Our Print Fellow holds a mandatory shop orientation at the beginning of every month, and is available throughout your stay for print-related questions. Residents who use the Print Shop during their residence are required to donate 1 print in their edition to The Wassaic Project for their records and archive. For more information about our Print Shop GO HERE!

* residents have limited access to the Print Shop when we have a Print Editions artist working in the shop.


Residents have 24 hour access to the residency wood shop, located in Luther Barn. Our wood/metal shop is fully stocked and our sculpture fellows are available by appointment to help with small projects. For a full list of what tools we have please email



The Wassaic Project has a Paragon high firing kiln that uses the cones. This kiln has a low, medium and high setting that is adjusted manually. We also have basic ceramic tools and boards for use.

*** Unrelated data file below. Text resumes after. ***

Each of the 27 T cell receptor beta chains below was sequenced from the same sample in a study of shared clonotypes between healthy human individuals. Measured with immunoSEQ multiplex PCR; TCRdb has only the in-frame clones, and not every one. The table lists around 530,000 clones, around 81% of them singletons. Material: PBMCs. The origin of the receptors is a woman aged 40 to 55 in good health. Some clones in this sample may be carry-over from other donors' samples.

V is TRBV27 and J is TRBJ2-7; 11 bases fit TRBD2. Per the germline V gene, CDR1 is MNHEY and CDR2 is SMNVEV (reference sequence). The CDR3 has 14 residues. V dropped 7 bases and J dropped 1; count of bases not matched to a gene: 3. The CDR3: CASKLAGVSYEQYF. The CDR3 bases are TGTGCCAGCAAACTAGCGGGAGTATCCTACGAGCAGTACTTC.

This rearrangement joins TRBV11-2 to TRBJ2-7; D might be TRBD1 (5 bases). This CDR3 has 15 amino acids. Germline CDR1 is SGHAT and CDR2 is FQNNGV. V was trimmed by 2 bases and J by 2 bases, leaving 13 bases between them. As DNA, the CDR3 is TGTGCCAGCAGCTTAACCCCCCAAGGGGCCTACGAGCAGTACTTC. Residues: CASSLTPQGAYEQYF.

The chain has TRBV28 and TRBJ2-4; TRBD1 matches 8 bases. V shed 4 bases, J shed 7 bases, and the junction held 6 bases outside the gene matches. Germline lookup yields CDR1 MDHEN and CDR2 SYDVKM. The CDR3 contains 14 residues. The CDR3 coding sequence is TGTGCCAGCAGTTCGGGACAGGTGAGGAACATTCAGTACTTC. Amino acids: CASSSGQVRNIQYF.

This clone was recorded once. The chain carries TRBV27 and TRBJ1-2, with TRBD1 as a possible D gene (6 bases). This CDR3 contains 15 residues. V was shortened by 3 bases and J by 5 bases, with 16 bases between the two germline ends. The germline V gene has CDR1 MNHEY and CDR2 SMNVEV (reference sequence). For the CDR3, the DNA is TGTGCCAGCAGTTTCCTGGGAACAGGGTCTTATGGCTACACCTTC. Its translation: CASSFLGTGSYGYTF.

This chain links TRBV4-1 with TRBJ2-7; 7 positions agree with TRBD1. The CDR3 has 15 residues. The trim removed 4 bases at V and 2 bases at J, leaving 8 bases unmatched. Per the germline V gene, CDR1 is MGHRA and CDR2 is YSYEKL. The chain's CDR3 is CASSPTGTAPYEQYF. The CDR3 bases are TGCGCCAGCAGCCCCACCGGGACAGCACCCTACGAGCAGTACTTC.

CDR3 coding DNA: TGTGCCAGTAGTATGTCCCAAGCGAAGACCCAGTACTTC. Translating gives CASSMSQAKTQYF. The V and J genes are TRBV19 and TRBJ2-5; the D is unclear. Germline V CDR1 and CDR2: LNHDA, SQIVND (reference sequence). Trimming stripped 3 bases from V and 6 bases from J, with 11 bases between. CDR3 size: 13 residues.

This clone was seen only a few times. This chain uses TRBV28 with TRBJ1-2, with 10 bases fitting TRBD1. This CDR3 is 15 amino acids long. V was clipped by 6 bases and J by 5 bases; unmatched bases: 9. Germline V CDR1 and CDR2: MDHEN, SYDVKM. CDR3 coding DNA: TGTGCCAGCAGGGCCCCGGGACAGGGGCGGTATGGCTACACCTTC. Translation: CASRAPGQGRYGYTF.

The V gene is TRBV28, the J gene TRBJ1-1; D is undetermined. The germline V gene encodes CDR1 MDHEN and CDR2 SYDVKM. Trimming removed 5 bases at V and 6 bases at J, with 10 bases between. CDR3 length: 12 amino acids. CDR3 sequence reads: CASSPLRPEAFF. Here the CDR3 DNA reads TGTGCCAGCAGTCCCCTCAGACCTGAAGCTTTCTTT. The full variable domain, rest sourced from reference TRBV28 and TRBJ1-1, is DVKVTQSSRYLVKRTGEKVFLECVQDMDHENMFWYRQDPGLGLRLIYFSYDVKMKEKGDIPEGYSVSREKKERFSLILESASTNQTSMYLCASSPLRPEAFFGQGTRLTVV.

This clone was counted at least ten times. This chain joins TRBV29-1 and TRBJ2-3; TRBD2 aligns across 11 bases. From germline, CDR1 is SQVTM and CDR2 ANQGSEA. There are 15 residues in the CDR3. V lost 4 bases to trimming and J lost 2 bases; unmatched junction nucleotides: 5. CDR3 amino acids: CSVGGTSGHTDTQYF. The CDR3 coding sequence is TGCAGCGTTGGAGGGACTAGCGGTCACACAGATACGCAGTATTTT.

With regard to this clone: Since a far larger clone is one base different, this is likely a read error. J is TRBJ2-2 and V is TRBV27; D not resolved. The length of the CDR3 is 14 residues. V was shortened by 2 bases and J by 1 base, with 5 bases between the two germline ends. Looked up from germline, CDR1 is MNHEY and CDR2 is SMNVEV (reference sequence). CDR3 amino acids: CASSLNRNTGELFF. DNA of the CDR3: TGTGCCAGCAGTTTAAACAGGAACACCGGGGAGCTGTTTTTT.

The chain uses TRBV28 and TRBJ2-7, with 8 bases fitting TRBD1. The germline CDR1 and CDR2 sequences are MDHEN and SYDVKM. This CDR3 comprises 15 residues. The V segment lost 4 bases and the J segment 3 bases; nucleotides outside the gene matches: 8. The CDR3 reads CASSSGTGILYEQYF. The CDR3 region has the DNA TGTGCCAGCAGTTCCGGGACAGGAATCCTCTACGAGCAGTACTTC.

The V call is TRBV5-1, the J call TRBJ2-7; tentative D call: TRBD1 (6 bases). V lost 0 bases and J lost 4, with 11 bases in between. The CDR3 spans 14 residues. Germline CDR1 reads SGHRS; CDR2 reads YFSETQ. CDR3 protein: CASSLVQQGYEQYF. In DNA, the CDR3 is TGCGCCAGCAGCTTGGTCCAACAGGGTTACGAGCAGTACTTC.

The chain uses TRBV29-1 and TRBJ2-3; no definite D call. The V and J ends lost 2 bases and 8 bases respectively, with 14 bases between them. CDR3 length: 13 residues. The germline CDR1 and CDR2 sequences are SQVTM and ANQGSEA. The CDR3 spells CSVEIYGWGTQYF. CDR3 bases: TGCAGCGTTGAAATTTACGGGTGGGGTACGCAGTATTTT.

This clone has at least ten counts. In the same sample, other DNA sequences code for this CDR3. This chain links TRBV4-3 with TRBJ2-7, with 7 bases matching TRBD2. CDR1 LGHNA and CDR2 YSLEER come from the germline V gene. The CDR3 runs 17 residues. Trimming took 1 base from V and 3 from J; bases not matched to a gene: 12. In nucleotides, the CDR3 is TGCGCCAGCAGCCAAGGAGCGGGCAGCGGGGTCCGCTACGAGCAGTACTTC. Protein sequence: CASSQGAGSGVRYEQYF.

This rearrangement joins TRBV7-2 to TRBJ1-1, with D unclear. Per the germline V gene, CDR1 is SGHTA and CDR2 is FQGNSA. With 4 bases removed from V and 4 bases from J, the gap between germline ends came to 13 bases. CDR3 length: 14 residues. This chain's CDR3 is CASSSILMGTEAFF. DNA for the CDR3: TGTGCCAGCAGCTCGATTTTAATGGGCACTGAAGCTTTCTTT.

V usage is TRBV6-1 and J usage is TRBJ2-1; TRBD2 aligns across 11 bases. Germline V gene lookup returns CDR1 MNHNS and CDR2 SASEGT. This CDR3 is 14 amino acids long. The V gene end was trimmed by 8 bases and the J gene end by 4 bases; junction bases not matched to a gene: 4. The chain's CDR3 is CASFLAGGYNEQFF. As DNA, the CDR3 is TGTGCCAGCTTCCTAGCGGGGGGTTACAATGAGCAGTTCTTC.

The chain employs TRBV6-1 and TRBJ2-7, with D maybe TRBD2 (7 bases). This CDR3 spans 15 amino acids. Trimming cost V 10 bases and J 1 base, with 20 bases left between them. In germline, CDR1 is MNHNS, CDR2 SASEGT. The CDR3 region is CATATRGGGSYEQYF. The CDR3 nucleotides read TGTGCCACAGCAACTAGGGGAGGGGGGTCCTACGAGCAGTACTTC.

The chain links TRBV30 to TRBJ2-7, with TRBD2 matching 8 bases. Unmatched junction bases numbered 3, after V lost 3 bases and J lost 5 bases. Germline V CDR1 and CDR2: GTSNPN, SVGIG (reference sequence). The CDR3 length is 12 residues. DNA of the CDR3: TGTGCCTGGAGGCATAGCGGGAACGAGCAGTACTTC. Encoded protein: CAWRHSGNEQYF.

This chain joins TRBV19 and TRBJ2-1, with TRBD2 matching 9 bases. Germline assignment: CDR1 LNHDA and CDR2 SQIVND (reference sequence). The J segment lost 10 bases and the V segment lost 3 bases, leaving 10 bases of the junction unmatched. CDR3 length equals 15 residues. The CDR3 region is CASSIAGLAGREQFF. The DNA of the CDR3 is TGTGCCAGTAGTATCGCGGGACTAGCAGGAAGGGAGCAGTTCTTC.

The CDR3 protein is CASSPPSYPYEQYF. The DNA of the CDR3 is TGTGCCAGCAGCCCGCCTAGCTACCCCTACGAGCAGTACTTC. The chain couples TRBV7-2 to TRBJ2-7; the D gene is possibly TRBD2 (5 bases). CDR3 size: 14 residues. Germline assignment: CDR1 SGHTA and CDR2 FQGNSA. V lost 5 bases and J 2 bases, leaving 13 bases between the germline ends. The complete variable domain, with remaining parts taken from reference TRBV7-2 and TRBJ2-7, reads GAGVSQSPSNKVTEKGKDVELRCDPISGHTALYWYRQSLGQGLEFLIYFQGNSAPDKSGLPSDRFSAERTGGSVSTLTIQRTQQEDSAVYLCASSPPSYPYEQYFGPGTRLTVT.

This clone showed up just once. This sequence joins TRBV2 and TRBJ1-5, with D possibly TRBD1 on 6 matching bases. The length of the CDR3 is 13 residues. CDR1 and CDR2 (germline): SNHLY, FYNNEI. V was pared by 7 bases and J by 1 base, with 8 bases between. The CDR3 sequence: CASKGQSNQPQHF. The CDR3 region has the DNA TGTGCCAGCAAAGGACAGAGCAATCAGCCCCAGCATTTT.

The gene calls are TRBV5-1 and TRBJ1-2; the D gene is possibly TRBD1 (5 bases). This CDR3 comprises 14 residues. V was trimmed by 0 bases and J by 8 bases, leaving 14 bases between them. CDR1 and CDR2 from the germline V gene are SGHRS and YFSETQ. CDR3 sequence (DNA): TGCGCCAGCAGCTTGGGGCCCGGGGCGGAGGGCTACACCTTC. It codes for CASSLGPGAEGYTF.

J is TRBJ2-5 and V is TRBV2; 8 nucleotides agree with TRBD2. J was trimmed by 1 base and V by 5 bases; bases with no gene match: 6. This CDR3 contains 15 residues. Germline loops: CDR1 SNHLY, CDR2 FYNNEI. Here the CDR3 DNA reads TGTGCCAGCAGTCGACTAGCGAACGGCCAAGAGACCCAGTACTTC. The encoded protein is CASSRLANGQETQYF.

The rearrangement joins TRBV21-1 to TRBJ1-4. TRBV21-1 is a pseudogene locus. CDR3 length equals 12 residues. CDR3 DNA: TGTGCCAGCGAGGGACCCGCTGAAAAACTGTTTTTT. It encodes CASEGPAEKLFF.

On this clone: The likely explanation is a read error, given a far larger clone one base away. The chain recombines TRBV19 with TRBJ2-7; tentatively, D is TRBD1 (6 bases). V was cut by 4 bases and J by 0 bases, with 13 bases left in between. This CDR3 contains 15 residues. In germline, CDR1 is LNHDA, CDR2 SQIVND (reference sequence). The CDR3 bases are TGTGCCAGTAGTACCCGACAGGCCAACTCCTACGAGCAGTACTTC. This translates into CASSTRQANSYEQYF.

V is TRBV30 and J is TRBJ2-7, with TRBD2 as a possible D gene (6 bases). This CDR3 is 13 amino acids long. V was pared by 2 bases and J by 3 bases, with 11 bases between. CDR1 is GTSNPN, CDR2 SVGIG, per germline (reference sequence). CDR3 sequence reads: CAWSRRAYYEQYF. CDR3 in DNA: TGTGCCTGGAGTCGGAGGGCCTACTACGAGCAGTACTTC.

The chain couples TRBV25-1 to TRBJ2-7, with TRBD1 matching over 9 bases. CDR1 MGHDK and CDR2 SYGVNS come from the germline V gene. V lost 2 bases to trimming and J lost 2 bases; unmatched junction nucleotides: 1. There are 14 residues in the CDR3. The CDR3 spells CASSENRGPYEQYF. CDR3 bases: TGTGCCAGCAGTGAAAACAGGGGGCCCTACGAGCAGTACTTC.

Max Firing Temp: We have cone 6 available to use (Cone 10 max).
Inner Dimensions: 25″ deep x 28″ wide
Kiln shelf size: 21″ (one full shelf and two half shelves)



Two to three times a month, residents are invited to sign up for one-on-one studio visits with creative professionals. To see a list of our past visitors GO HERE

All artists are invited to participate in a monthly evening of artist’s talks and presentations. Additionally, two of our permanent residents, Adam and Lauren (Ghost of a Dream), host monthly group studio crits. See past resident work HERE!

Artists are required to be available on the last Saturday of every month to participate in open-studios.

Additionally, all residents are given priority when applying the Wassaic Project Summer Exhibition.